Perhaps in an effort to put everyone’s minds at ease, Martin has recently disclosed his own method of beating procrastination. He goes to a remote mountain hideaway, doesn’t reveal his whereabouts to anyone, and then works on “The Winds of Winter”. Similarly, when he was finishing the previous book in the series a couple of years back, he forced himself to focus on writing by working “in a bunker” in New Mexico for a month.
Procrastination stories of everyday people
It’s not just the famous who procrastinate — it’s the people around us, as well.
Ironically, on Reddit and Giant Bomb, most topics that cover procrastination are filled with people who are procrastinating while browsing the forums. One especially ironic example is a poster who learned what the word “procrastinating” even means while procrastinating on said forum.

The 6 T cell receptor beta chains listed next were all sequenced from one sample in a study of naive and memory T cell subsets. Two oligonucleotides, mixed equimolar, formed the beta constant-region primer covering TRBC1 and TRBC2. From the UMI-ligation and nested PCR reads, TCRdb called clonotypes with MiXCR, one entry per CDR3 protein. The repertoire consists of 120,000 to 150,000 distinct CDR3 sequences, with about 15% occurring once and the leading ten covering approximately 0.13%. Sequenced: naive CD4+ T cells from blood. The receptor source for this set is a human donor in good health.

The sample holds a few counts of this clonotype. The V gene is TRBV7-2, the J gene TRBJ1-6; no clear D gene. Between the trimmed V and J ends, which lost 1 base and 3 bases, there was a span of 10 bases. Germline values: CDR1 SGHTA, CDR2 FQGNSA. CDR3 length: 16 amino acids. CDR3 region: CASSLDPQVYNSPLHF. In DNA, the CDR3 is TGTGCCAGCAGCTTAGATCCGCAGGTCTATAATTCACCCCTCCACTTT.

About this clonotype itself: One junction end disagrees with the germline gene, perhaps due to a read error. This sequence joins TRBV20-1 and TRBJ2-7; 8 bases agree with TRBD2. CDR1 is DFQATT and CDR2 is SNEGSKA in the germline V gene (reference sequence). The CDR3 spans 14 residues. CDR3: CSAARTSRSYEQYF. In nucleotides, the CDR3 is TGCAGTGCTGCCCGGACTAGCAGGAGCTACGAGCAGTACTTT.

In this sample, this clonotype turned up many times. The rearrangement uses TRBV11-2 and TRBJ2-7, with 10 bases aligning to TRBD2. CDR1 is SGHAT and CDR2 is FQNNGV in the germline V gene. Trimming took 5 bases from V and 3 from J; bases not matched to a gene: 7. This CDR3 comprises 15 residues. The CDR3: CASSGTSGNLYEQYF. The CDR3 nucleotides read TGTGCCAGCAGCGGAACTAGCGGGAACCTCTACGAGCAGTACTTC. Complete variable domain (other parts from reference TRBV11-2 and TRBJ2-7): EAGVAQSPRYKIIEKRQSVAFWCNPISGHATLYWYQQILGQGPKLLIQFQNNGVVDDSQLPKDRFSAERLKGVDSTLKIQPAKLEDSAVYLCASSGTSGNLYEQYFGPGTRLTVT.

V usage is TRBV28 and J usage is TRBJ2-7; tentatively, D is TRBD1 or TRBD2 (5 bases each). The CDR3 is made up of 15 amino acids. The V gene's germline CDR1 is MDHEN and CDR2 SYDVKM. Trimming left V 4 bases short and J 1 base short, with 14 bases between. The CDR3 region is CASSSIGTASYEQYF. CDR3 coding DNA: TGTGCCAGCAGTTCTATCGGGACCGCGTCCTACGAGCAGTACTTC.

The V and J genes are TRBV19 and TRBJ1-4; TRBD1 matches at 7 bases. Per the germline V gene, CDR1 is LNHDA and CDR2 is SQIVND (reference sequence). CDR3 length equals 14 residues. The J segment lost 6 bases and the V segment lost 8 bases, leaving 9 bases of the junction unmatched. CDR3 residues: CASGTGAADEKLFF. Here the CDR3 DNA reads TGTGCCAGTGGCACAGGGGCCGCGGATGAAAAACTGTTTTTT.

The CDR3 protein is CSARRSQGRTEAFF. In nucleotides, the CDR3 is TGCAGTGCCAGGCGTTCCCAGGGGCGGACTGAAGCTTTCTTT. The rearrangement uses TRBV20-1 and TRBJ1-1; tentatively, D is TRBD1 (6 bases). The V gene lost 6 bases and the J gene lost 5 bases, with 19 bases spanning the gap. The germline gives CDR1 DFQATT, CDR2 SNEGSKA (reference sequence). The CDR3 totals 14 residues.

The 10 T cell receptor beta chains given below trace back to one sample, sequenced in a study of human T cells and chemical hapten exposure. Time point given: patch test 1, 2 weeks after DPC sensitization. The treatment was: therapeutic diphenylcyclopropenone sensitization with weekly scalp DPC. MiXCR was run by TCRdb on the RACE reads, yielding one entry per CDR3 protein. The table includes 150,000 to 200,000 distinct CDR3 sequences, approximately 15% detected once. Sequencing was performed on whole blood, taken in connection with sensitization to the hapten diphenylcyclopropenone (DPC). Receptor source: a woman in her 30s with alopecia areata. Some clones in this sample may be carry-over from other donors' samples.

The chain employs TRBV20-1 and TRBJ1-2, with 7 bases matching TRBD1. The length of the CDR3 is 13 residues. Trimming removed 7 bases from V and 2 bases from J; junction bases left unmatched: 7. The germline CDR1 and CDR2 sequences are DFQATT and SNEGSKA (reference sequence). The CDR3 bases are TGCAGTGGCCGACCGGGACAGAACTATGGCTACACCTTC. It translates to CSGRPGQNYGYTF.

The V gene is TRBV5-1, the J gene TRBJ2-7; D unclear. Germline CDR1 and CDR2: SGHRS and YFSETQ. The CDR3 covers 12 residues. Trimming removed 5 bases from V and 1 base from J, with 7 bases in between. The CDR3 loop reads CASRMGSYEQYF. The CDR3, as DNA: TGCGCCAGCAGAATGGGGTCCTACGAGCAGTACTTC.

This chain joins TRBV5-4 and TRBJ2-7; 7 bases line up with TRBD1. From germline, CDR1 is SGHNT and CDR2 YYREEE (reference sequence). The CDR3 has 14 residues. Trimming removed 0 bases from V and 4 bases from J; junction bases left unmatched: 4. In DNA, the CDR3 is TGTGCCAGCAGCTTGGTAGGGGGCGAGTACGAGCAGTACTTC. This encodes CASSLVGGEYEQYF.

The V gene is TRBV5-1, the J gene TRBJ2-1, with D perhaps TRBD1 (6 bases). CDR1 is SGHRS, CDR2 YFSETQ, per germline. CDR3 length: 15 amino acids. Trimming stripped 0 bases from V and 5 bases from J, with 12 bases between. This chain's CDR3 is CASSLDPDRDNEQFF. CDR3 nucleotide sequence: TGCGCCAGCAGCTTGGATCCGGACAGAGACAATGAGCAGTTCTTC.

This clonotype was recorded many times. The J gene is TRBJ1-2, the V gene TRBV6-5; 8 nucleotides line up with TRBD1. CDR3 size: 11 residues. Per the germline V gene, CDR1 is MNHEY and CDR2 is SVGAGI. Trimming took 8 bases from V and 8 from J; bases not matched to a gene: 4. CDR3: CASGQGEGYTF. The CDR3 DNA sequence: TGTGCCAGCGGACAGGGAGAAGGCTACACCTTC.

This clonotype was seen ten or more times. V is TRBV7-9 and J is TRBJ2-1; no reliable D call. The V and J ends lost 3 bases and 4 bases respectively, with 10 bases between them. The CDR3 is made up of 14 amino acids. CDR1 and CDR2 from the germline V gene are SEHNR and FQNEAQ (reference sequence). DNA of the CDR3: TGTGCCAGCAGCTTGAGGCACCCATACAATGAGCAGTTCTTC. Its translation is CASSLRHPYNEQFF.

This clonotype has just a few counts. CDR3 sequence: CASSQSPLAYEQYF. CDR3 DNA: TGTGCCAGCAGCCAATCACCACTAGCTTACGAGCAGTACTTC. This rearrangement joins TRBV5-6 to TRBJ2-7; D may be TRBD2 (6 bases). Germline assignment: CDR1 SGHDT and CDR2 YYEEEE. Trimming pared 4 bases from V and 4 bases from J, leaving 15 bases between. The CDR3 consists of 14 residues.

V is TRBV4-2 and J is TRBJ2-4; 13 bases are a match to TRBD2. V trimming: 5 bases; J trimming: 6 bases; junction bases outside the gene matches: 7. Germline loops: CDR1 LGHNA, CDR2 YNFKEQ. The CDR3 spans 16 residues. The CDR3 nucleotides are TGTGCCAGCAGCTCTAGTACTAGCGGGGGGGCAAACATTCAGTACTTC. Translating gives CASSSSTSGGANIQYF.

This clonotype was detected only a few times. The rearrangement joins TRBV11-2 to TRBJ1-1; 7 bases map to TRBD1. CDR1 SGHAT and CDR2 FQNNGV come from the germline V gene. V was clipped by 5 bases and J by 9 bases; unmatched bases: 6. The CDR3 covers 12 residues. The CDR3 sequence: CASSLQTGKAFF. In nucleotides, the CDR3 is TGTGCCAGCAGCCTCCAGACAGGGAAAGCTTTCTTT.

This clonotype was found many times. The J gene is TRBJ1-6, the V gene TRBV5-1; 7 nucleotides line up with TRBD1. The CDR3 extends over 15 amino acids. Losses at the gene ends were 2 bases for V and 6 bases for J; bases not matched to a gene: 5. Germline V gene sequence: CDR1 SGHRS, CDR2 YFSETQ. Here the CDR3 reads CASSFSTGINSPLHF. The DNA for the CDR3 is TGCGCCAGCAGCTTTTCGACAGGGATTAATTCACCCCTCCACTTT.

Many people have tried various procrastination “tactics”, with varying results — so here are some of the most interesting procrastination examples:
When waiting until the last minute to work on a paper is a good idea…
Looking up at a clock, and thinking: “I should have started days/hours ago, look at the time!” seems to be the norm. But, it doesn’t always have to end badly for the procrastinator.
🔹One student always starts writing his essays around 2 a.m. and finishes them just before they’re due, say, 7 a.m. He usually gets an A+ for the work he churns out that way. In contrast, when he starts working on a writing assignment gradually, a week before the deadline, he gets a poorer grade.